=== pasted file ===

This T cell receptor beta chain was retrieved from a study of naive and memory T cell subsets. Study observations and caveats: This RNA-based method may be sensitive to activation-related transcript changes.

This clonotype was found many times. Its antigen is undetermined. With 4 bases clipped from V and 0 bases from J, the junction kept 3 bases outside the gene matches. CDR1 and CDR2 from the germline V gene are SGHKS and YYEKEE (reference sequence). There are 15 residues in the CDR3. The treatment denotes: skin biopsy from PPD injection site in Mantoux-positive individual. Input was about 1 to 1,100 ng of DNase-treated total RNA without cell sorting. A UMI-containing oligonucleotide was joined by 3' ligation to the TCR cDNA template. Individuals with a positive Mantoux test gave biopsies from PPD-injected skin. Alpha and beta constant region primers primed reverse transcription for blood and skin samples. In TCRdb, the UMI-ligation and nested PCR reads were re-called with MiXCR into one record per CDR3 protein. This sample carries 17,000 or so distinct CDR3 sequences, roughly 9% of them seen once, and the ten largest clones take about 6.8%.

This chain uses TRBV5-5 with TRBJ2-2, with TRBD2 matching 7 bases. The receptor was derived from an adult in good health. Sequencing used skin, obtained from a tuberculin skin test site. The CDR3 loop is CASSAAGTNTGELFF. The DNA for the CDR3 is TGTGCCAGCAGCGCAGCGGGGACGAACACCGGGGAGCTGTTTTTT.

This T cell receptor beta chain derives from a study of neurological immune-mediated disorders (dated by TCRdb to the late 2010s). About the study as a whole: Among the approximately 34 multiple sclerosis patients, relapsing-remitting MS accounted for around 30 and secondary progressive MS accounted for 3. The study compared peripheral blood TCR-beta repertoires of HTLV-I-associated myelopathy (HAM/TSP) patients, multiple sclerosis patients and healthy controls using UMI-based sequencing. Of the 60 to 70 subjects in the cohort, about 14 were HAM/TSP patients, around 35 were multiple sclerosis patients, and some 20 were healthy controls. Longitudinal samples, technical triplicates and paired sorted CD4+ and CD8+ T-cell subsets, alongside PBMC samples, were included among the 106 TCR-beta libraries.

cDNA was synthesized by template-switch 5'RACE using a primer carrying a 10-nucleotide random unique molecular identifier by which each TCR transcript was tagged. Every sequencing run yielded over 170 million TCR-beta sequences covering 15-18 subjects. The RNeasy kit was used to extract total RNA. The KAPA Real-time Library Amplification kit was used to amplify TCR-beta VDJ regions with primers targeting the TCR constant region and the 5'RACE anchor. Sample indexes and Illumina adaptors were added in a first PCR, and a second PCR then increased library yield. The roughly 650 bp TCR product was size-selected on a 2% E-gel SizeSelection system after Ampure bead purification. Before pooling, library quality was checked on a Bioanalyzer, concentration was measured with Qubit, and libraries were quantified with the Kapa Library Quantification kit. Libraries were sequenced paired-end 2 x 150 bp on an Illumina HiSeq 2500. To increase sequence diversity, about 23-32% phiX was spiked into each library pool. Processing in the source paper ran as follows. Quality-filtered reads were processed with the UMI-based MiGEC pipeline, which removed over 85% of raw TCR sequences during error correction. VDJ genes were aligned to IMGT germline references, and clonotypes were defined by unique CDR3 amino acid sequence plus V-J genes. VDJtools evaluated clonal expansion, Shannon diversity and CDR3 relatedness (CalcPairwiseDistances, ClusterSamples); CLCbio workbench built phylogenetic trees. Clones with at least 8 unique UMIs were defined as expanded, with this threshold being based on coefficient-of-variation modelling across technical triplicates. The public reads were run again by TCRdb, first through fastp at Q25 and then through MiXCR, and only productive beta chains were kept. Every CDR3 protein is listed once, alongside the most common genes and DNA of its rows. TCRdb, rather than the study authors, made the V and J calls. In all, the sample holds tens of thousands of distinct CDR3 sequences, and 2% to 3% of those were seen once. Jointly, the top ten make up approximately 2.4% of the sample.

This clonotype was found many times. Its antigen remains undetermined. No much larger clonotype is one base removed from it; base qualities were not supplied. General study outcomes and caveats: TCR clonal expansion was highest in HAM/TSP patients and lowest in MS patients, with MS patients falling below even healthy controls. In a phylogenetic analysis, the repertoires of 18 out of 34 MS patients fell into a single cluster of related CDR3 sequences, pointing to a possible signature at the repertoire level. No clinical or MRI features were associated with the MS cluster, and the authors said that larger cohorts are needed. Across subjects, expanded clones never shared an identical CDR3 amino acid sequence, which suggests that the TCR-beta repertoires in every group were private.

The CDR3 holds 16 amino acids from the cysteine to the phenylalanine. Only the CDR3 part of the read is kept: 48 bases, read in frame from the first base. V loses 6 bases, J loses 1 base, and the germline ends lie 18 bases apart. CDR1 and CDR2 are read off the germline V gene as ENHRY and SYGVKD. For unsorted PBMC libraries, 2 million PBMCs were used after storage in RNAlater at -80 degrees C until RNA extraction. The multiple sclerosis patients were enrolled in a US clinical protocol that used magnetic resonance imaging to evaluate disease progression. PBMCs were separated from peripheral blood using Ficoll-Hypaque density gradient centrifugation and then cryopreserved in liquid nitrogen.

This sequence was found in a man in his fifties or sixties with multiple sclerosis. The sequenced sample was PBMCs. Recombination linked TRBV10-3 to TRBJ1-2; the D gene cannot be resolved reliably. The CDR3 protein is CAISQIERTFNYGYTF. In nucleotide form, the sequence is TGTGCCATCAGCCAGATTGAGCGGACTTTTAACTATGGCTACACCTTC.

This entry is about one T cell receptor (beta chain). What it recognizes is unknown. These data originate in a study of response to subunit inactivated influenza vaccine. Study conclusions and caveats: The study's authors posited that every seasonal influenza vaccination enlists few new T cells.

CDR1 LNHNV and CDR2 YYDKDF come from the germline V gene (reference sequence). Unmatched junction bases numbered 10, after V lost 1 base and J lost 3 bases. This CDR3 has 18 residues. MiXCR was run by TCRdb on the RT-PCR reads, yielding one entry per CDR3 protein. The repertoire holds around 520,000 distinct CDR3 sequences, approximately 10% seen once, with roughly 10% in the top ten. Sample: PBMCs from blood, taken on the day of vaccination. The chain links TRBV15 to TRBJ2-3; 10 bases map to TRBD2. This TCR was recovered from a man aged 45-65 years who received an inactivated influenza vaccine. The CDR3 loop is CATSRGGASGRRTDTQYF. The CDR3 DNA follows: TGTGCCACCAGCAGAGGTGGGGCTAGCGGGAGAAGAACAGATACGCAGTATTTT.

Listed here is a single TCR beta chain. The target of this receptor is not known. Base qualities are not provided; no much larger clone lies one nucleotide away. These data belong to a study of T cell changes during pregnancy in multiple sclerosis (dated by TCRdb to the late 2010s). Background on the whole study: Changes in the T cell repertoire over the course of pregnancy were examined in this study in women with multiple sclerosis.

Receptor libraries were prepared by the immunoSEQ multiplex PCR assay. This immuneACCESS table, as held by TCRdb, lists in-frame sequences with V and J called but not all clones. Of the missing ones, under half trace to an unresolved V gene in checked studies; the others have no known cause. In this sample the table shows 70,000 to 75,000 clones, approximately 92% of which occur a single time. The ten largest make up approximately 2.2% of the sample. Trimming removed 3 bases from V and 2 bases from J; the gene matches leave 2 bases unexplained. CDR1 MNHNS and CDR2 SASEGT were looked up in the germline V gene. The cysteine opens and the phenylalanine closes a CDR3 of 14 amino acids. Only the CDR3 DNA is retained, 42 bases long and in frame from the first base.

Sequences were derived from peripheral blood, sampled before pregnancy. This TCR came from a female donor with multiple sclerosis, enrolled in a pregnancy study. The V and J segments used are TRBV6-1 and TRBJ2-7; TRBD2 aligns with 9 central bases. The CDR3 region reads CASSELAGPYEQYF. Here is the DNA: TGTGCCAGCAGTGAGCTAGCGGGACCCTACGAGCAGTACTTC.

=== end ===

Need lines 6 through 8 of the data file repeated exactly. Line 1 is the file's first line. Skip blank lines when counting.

This clonotype was found many times. Its antigen remains undetermined. No much larger clonotype is one base removed from it; base qualities were not supplied. General study outcomes and caveats: TCR clonal expansion was highest in HAM/TSP patients and lowest in MS patients, with MS patients falling below even healthy controls. In a phylogenetic analysis, the repertoires of 18 out of 34 MS patients fell into a single cluster of related CDR3 sequences, pointing to a possible signature at the repertoire level. No clinical or MRI features were associated with the MS cluster, and the authors said that larger cohorts are needed. Across subjects, expanded clones never shared an identical CDR3 amino acid sequence, which suggests that the TCR-beta repertoires in every group were private.

The CDR3 holds 16 amino acids from the cysteine to the phenylalanine. Only the CDR3 part of the read is kept: 48 bases, read in frame from the first base. V loses 6 bases, J loses 1 base, and the germline ends lie 18 bases apart. CDR1 and CDR2 are read off the germline V gene as ENHRY and SYGVKD. For unsorted PBMC libraries, 2 million PBMCs were used after storage in RNAlater at -80 degrees C until RNA extraction. The multiple sclerosis patients were enrolled in a US clinical protocol that used magnetic resonance imaging to evaluate disease progression. PBMCs were separated from peripheral blood using Ficoll-Hypaque density gradient centrifugation and then cryopreserved in liquid nitrogen.

This sequence was found in a man in his fifties or sixties with multiple sclerosis. The sequenced sample was PBMCs. Recombination linked TRBV10-3 to TRBJ1-2; the D gene cannot be resolved reliably. The CDR3 protein is CAISQIERTFNYGYTF. In nucleotide form, the sequence is TGTGCCATCAGCCAGATTGAGCGGACTTTTAACTATGGCTACACCTTC.